Combat Rifle

Combat Rifle

Creatures only hurt by silver weapons still require silver bullets to harm.  For those creatures only harmed by magic weapons, it’s left to the GM’s discretion whether modern firearms are equivalent to magic weapons, or whether actual magic bullets are required.

Firearms are quite loud.  Nearby monsters should be immediately alerted when guns are fired.  GM’s may also want to consider making an additional wandering monster check every time firearms are discharged.  GM’s should also consider whether sound suppressors are available, and what the trade offs for using them should be.

One final consideration, ammunition should probably be rare or fairly expensive.  Otherwise, your players will just load themselves down with ammo and blaze away at everything, relying on “spray-n-pray” to win every battle.

Obviously, these rules should be applied sparingly against the PCs, especially at low levels.  Conversely, even low-level mooks armed with assault rifles can make effective adversaries against high level PCs.

Machinegun

Machinegun

Optional Rule: Mercenaries lose the Combat Machine ability and replace it with the Burst Fire ability, allowing them to roll d8’s to score hits, instead of d10’s.

Optional Rule:  Modern firearms can be reloaded very quickly, especially so in the context of a 1 minute combat round specified in Swords & Wizardry Whitebox and White Star.  So, you may wish to “hand wave” reloading of firearms, assuming the PCs are proficient enough to reload very quickly and keep blazing away.  This will have the effect of reducing some of the bookkeeping involved, essentially ignoring a gun’s ammo capacity.

Optional Rule:  You may want to adjust the target number to score a hit based on range.  For example, rolling a 1 to 3 if the target is adjacent, 1 or 2 at short range, a 1 at long range, and 0 at extreme range.

White Star RPG: Simple Feats

May 9, 2015

Well, White Star has got my creative juices following, so I’ll probably be on a bit of a White Star tear for a while.  I already wrote up some simple feats for Swords & Wizardry Whitebox, and Crypts & Things (also based on Swords & Wizardry), so I thought I’d do up some feats for White Star, as well.

Exactly how many feats to dole out to your PCs is left to the individual GM.  Personally, I think I’d let players pick feats at levels 1, 3, 6 and 10, but you may feel differently about it.  Unless otherwise stated, a feat may only be selected once.

The GM may want to omit or modify some of these feats, depending on the kind of game they’re running.  For example, if you’re running a Traveller-esque setting, where interstellar travel takes weeks, then you may want to omit the Hyper Comm feat for robots (which allows FTL communications).  Likewise, if you’re not really enforcing the turn-based timing mechanism of OD&D, then you may want to tweak the Fast Healing trait for aliens.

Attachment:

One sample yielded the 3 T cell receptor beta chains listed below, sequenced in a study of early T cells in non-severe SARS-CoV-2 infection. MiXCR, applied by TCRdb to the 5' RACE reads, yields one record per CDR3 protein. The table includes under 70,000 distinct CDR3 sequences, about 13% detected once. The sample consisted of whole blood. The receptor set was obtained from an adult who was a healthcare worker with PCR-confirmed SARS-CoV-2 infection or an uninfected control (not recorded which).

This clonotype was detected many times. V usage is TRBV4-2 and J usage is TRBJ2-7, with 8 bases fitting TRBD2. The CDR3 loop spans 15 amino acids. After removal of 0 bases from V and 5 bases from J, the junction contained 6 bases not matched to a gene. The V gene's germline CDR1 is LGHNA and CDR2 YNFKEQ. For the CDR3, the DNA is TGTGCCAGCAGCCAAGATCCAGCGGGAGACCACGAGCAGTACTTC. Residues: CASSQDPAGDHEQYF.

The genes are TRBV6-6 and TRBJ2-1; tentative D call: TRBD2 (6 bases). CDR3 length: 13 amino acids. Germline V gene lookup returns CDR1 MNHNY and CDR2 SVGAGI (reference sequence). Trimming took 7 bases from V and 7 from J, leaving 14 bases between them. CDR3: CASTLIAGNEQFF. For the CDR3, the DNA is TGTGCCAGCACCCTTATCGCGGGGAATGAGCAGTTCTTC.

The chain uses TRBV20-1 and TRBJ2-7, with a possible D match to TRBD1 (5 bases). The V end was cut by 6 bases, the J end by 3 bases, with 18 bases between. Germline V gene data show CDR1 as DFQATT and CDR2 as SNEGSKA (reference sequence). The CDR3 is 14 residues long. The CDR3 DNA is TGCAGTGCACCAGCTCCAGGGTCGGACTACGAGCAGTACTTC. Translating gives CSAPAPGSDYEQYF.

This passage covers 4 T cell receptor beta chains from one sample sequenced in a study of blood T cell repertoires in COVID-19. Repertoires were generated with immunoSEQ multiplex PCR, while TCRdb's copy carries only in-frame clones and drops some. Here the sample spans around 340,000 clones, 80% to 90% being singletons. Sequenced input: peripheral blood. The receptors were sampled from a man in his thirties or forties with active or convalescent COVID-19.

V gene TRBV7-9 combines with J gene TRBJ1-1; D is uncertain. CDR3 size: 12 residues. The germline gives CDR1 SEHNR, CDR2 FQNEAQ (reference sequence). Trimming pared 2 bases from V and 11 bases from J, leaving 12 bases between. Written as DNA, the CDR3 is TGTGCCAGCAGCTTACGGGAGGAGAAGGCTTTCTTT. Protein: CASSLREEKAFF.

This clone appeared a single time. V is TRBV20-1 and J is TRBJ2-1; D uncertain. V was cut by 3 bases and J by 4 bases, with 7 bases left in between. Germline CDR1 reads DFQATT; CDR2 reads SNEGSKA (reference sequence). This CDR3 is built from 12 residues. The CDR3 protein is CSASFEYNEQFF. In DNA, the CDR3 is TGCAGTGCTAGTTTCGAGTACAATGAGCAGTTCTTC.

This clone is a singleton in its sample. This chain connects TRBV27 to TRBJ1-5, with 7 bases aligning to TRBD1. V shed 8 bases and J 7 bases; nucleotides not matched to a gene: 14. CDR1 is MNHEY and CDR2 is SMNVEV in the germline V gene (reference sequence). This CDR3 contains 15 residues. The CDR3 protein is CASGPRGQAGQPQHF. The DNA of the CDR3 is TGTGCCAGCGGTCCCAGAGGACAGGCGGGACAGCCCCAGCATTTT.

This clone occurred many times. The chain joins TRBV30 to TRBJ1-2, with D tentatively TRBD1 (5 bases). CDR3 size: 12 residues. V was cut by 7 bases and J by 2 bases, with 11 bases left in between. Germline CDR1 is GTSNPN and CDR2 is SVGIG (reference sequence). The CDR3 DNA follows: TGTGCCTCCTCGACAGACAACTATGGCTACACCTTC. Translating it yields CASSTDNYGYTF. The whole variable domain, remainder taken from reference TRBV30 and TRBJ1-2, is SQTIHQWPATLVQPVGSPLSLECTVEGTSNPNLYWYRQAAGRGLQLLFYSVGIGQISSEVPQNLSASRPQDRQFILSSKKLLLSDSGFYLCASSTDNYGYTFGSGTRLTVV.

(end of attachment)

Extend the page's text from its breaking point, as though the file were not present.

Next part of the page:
Per usual, please let me know if you have any questions or notice any errors.  Cheers!

White Star Advanced Equipment: Grenades

May 8, 2015

untitled1 Proton Grenade Proton Grenades are rare military-grade explosives which are impossible to acquire legally.  On rare occasions a batch of these potent grenades show up on the black market.

Proton Grenades have a range of 30 feet, inflicting 5d6 damage to everyone within a 20 foot radius.  Anyone caught in the blast radius is allowed a saving throw for half damage.

untitledHand Nuke Hand Nukes are particularly dangerous explosive devices of unknown alien construction.  They are nearly twice as heavy as standard grenades, and thus cannot be thrown as far.  These grenades are considered highly illegal on most planets.

Hand Nukes have a range of 20 feet and a blast radius of 50 feet.  They inflict 10d6 damage, though targets are allowed a saving throw for half damage.

White Star RPG Review

May 5, 2015

White Star Single Covers - FrontI’ve had a chance to read White Star cover-to-cover, and overall I really like what I see.  White Star, by James Spahn, is based upon Swords & Wizardry Whitebox, and the two games are fully compatible.

Like Whitebox, White Star is very rules light.  GM’s will be required to make rulings when situations inevitably arise that are not covered in the rules.  Such lighter rule sets also leave a lot of room for tweaking, modding and house ruling.  Both of these are good things, in my opinion.

While it’s clear that White Star is heavily influenced by Star Wars, the game pays homage to virtually every sci-fi setting on screen, from Dune to Firefly to Battlestar Galactica…even Doctor Who.  It just files the serial numbers off.

The four primary classes are Aristocrat (think Leia or Lando), Mercenary (Boba Fett or Jayne Cobb), Pilot (Han Solo or Wash) and Star Knight (i.e Jedi Knights or, conceivably, Time Lords).  In keeping with the toolbox nature of the game, alien racial classes are presented as archetypes: the Alien Brute (Chewbacca, Ookla or D’argo), Alien Mystic (Yoda, or Vulcans perhaps) and Robots.  I really like this approach to aliens, as it is infinitely expandable, works with any setting you come up with, and avoids the author putting their thumb in your game.  You could also have two Alien Brutes in your game, and yet they could be entirely different species.